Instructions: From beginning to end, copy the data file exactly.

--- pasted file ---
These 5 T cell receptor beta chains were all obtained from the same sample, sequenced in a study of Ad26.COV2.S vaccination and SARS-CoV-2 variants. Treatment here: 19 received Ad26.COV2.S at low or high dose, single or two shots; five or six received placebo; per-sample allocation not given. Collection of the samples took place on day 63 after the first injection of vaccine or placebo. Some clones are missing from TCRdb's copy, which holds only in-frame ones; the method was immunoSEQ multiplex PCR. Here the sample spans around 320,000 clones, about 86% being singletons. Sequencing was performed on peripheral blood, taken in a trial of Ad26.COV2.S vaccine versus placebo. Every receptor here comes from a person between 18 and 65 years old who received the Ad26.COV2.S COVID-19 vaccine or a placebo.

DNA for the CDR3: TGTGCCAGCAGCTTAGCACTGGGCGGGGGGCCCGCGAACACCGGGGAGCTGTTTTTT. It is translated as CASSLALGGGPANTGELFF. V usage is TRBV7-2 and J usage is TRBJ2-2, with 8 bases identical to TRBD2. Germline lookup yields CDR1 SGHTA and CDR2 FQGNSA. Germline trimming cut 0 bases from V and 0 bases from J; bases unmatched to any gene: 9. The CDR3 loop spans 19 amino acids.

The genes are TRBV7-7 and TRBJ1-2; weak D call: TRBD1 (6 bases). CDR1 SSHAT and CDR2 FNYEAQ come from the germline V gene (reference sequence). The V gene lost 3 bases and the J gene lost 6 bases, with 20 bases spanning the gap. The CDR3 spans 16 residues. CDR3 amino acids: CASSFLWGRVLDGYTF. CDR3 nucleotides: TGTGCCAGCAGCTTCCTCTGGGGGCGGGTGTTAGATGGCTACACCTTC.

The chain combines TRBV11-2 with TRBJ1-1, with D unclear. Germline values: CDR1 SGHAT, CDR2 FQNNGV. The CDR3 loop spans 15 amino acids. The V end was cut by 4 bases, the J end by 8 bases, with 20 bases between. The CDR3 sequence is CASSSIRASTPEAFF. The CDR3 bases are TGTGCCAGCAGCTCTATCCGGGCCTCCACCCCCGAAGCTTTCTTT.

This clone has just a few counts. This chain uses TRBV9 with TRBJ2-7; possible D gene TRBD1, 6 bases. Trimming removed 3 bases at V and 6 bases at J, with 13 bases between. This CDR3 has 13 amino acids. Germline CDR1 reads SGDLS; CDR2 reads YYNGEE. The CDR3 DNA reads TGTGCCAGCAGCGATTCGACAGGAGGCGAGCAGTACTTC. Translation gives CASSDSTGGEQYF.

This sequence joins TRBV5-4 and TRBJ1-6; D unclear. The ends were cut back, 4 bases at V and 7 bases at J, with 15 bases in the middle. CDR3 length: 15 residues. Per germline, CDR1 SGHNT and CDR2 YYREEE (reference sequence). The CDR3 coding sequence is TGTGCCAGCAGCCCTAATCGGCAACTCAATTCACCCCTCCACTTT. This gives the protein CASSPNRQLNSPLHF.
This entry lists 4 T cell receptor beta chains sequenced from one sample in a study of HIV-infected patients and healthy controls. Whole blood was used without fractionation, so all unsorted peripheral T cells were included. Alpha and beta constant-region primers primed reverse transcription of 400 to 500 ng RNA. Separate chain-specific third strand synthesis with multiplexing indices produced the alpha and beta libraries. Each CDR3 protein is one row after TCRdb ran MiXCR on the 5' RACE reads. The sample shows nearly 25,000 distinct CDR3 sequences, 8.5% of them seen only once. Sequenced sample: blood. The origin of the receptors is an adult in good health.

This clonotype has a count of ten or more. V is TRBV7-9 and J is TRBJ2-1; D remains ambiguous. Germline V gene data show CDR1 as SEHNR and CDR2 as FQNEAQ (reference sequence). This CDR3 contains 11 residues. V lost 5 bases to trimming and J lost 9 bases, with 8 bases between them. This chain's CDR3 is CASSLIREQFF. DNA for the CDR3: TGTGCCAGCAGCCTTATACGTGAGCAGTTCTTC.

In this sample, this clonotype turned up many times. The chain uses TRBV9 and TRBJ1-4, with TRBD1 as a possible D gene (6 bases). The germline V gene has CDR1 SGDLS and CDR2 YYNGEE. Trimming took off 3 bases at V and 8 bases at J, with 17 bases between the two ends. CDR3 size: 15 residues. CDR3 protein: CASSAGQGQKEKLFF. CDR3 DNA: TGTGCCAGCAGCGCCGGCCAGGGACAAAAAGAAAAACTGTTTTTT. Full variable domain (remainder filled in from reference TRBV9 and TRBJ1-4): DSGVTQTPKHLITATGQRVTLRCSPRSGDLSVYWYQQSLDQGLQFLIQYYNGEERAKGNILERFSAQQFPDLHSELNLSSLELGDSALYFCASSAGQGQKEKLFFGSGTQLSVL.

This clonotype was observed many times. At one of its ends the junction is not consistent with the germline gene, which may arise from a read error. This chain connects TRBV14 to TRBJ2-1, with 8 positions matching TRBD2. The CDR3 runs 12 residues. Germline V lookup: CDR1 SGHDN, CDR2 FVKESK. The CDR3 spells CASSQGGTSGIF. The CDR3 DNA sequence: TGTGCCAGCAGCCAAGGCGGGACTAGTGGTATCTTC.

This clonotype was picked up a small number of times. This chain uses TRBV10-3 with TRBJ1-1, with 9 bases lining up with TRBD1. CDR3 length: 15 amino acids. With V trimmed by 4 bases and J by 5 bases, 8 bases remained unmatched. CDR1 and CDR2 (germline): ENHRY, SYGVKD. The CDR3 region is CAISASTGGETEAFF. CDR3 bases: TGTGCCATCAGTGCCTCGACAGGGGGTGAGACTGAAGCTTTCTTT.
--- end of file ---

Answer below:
These 5 T cell receptor beta chains were all obtained from the same sample, sequenced in a study of Ad26.COV2.S vaccination and SARS-CoV-2 variants. Treatment here: 19 received Ad26.COV2.S at low or high dose, single or two shots; five or six received placebo; per-sample allocation not given. Collection of the samples took place on day 63 after the first injection of vaccine or placebo. Some clones are missing from TCRdb's copy, which holds only in-frame ones; the method was immunoSEQ multiplex PCR. Here the sample spans around 320,000 clones, about 86% being singletons. Sequencing was performed on peripheral blood, taken in a trial of Ad26.COV2.S vaccine versus placebo. Every receptor here comes from a person between 18 and 65 years old who received the Ad26.COV2.S COVID-19 vaccine or a placebo.

DNA for the CDR3: TGTGCCAGCAGCTTAGCACTGGGCGGGGGGCCCGCGAACACCGGGGAGCTGTTTTTT. It is translated as CASSLALGGGPANTGELFF. V usage is TRBV7-2 and J usage is TRBJ2-2, with 8 bases identical to TRBD2. Germline lookup yields CDR1 SGHTA and CDR2 FQGNSA. Germline trimming cut 0 bases from V and 0 bases from J; bases unmatched to any gene: 9. The CDR3 loop spans 19 amino acids.

The genes are TRBV7-7 and TRBJ1-2; weak D call: TRBD1 (6 bases). CDR1 SSHAT and CDR2 FNYEAQ come from the germline V gene (reference sequence). The V gene lost 3 bases and the J gene lost 6 bases, with 20 bases spanning the gap. The CDR3 spans 16 residues. CDR3 amino acids: CASSFLWGRVLDGYTF. CDR3 nucleotides: TGTGCCAGCAGCTTCCTCTGGGGGCGGGTGTTAGATGGCTACACCTTC.

The chain combines TRBV11-2 with TRBJ1-1, with D unclear. Germline values: CDR1 SGHAT, CDR2 FQNNGV. The CDR3 loop spans 15 amino acids. The V end was cut by 4 bases, the J end by 8 bases, with 20 bases between. The CDR3 sequence is CASSSIRASTPEAFF. The CDR3 bases are TGTGCCAGCAGCTCTATCCGGGCCTCCACCCCCGAAGCTTTCTTT.

This clone has just a few counts. This chain uses TRBV9 with TRBJ2-7; possible D gene TRBD1, 6 bases. Trimming removed 3 bases at V and 6 bases at J, with 13 bases between. This CDR3 has 13 amino acids. Germline CDR1 reads SGDLS; CDR2 reads YYNGEE. The CDR3 DNA reads TGTGCCAGCAGCGATTCGACAGGAGGCGAGCAGTACTTC. Translation gives CASSDSTGGEQYF.

This sequence joins TRBV5-4 and TRBJ1-6; D unclear. The ends were cut back, 4 bases at V and 7 bases at J, with 15 bases in the middle. CDR3 length: 15 residues. Per germline, CDR1 SGHNT and CDR2 YYREEE (reference sequence). The CDR3 coding sequence is TGTGCCAGCAGCCCTAATCGGCAACTCAATTCACCCCTCCACTTT. This gives the protein CASSPNRQLNSPLHF.
This entry lists 4 T cell receptor beta chains sequenced from one sample in a study of HIV-infected patients and healthy controls. Whole blood was used without fractionation, so all unsorted peripheral T cells were included. Alpha and beta constant-region primers primed reverse transcription of 400 to 500 ng RNA. Separate chain-specific third strand synthesis with multiplexing indices produced the alpha and beta libraries. Each CDR3 protein is one row after TCRdb ran MiXCR on the 5' RACE reads. The sample shows nearly 25,000 distinct CDR3 sequences, 8.5% of them seen only once. Sequenced sample: blood. The origin of the receptors is an adult in good health.

This clonotype has a count of ten or more. V is TRBV7-9 and J is TRBJ2-1; D remains ambiguous. Germline V gene data show CDR1 as SEHNR and CDR2 as FQNEAQ (reference sequence). This CDR3 contains 11 residues. V lost 5 bases to trimming and J lost 9 bases, with 8 bases between them. This chain's CDR3 is CASSLIREQFF. DNA for the CDR3: TGTGCCAGCAGCCTTATACGTGAGCAGTTCTTC.

In this sample, this clonotype turned up many times. The chain uses TRBV9 and TRBJ1-4, with TRBD1 as a possible D gene (6 bases). The germline V gene has CDR1 SGDLS and CDR2 YYNGEE. Trimming took off 3 bases at V and 8 bases at J, with 17 bases between the two ends. CDR3 size: 15 residues. CDR3 protein: CASSAGQGQKEKLFF. CDR3 DNA: TGTGCCAGCAGCGCCGGCCAGGGACAAAAAGAAAAACTGTTTTTT. Full variable domain (remainder filled in from reference TRBV9 and TRBJ1-4): DSGVTQTPKHLITATGQRVTLRCSPRSGDLSVYWYQQSLDQGLQFLIQYYNGEERAKGNILERFSAQQFPDLHSELNLSSLELGDSALYFCASSAGQGQKEKLFFGSGTQLSVL.

This clonotype was observed many times. At one of its ends the junction is not consistent with the germline gene, which may arise from a read error. This chain connects TRBV14 to TRBJ2-1, with 8 positions matching TRBD2. The CDR3 runs 12 residues. Germline V lookup: CDR1 SGHDN, CDR2 FVKESK. The CDR3 spells CASSQGGTSGIF. The CDR3 DNA sequence: TGTGCCAGCAGCCAAGGCGGGACTAGTGGTATCTTC.

This clonotype was picked up a small number of times. This chain uses TRBV10-3 with TRBJ1-1, with 9 bases lining up with TRBD1. CDR3 length: 15 amino acids. With V trimmed by 4 bases and J by 5 bases, 8 bases remained unmatched. CDR1 and CDR2 (germline): ENHRY, SYGVKD. The CDR3 region is CAISASTGGETEAFF. CDR3 bases: TGTGCCATCAGTGCCTCGACAGGGGGTGAGACTGAAGCTTTCTTT.